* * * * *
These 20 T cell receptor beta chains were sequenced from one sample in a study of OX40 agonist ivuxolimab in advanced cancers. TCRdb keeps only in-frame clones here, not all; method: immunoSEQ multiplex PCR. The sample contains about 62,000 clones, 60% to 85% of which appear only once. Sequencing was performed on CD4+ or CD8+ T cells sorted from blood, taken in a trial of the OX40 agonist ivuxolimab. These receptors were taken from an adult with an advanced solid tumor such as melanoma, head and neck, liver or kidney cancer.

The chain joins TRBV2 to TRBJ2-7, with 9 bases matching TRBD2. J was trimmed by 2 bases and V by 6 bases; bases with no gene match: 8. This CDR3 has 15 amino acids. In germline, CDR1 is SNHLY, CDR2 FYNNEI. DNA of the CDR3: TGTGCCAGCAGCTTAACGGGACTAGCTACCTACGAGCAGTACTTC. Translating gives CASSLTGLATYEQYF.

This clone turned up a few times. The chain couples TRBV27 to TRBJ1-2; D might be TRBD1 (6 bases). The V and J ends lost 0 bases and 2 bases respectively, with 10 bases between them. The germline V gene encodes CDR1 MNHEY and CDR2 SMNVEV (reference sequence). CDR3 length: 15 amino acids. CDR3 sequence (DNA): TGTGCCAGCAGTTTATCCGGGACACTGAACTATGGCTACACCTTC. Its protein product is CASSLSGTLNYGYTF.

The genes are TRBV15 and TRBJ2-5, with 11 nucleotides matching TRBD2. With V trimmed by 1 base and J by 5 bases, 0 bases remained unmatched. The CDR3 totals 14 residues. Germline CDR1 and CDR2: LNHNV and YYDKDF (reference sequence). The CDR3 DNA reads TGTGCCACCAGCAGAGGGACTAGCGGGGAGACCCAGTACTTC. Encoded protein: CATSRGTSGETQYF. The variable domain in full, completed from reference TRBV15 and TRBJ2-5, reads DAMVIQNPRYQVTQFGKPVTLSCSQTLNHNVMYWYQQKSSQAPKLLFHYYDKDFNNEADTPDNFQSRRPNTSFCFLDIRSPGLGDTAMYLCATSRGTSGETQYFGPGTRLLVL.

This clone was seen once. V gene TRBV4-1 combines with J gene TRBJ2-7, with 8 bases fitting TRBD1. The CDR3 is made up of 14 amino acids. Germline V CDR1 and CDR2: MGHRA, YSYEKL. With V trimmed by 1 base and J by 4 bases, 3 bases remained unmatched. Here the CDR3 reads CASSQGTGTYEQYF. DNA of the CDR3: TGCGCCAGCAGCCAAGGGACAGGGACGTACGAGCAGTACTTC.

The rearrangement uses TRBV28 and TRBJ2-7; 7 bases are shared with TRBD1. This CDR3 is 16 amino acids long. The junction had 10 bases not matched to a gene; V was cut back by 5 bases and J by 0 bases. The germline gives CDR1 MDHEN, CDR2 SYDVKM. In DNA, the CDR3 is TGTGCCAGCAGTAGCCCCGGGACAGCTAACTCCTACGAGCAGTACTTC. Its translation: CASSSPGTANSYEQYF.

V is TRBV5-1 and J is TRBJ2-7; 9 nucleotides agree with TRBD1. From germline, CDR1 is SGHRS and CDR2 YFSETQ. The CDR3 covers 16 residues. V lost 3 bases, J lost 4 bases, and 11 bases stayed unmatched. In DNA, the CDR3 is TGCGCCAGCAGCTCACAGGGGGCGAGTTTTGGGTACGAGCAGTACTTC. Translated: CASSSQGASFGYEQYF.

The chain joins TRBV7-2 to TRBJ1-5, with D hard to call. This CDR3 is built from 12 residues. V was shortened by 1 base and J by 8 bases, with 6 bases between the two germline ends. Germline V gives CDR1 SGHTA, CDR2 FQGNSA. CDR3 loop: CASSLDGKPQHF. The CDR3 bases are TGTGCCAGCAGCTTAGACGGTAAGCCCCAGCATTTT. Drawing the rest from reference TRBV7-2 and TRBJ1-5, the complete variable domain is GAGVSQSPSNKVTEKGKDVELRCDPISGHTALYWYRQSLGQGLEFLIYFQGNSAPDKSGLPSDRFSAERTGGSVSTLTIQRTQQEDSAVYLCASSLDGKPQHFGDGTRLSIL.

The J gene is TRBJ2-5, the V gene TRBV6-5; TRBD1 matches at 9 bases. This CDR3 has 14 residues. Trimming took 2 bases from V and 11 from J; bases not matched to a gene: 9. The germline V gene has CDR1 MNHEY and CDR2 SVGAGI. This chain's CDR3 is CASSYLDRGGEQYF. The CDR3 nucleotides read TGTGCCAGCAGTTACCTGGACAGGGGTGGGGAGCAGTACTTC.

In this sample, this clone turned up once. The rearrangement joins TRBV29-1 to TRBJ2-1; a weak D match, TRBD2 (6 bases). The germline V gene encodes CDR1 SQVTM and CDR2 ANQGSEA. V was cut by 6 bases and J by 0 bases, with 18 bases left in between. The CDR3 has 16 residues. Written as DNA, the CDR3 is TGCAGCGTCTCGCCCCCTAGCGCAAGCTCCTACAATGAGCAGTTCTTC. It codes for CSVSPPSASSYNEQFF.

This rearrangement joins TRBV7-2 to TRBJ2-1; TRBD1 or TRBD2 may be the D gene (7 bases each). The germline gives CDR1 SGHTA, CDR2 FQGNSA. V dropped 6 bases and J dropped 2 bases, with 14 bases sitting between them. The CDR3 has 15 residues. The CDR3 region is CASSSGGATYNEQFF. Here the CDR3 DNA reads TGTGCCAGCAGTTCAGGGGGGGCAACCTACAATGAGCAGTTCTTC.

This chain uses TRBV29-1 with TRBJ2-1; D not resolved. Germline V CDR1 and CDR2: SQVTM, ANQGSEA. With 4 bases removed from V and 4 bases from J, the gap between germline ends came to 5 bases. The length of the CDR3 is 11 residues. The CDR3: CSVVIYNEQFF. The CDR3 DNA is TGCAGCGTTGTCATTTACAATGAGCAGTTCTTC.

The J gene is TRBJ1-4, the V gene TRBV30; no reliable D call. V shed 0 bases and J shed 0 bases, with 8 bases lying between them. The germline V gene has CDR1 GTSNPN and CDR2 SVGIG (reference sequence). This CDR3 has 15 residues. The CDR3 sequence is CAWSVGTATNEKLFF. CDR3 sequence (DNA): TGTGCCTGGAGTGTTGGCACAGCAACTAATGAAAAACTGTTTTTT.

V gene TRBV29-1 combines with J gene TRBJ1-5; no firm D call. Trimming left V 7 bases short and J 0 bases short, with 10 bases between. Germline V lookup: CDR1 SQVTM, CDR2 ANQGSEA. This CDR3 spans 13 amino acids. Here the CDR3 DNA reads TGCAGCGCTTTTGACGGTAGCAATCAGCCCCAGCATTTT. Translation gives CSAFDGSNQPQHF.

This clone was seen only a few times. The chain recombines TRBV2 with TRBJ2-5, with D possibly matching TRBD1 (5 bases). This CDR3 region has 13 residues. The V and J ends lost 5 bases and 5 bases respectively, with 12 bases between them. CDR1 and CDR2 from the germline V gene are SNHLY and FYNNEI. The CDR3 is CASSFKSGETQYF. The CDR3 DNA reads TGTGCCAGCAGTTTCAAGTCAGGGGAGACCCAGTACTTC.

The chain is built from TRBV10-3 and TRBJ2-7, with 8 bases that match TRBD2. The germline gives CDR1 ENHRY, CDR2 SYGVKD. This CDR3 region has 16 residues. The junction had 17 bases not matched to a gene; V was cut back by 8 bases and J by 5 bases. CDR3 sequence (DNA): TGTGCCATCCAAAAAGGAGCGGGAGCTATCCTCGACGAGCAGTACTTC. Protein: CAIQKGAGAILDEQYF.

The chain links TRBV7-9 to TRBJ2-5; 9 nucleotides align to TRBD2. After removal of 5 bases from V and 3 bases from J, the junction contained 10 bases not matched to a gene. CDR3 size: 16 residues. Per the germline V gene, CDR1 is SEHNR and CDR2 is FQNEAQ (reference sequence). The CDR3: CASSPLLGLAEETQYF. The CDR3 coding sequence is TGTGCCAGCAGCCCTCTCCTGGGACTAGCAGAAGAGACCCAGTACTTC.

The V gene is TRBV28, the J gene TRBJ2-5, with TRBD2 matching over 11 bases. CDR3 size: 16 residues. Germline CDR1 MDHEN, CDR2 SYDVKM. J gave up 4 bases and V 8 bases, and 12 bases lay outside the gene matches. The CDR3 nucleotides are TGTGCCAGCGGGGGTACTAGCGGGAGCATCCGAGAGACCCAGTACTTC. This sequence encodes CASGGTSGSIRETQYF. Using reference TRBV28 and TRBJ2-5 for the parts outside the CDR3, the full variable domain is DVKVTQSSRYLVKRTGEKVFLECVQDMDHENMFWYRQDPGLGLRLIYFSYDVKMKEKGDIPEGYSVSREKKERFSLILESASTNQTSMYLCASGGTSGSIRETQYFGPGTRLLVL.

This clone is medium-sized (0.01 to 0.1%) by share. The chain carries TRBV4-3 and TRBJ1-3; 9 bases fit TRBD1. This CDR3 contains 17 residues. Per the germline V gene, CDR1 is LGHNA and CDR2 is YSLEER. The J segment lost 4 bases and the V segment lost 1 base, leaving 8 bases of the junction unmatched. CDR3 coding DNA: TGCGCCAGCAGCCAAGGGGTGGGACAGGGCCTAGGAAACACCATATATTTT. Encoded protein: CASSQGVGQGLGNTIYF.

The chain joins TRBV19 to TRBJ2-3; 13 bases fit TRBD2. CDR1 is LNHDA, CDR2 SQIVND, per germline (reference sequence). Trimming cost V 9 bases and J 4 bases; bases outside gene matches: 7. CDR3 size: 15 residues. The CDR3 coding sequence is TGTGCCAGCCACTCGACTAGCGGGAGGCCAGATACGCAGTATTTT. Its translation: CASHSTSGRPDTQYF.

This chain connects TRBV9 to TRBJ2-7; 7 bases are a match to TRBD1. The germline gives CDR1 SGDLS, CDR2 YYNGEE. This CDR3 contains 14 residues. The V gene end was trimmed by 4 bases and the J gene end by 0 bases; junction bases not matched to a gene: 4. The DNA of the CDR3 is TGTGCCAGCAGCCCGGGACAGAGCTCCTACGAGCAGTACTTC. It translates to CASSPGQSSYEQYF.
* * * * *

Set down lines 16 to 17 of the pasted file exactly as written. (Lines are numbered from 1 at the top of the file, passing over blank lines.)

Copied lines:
The chain is built from TRBV10-3 and TRBJ2-7, with 8 bases that match TRBD2. The germline gives CDR1 ENHRY, CDR2 SYGVKD. This CDR3 region has 16 residues. The junction had 17 bases not matched to a gene; V was cut back by 8 bases and J by 5 bases. CDR3 sequence (DNA): TGTGCCATCCAAAAAGGAGCGGGAGCTATCCTCGACGAGCAGTACTTC. Protein: CAIQKGAGAILDEQYF.

The chain links TRBV7-9 to TRBJ2-5; 9 nucleotides align to TRBD2. After removal of 5 bases from V and 3 bases from J, the junction contained 10 bases not matched to a gene. CDR3 size: 16 residues. Per the germline V gene, CDR1 is SEHNR and CDR2 is FQNEAQ (reference sequence). The CDR3: CASSPLLGLAEETQYF. The CDR3 coding sequence is TGTGCCAGCAGCCCTCTCCTGGGACTAGCAGAAGAGACCCAGTACTTC.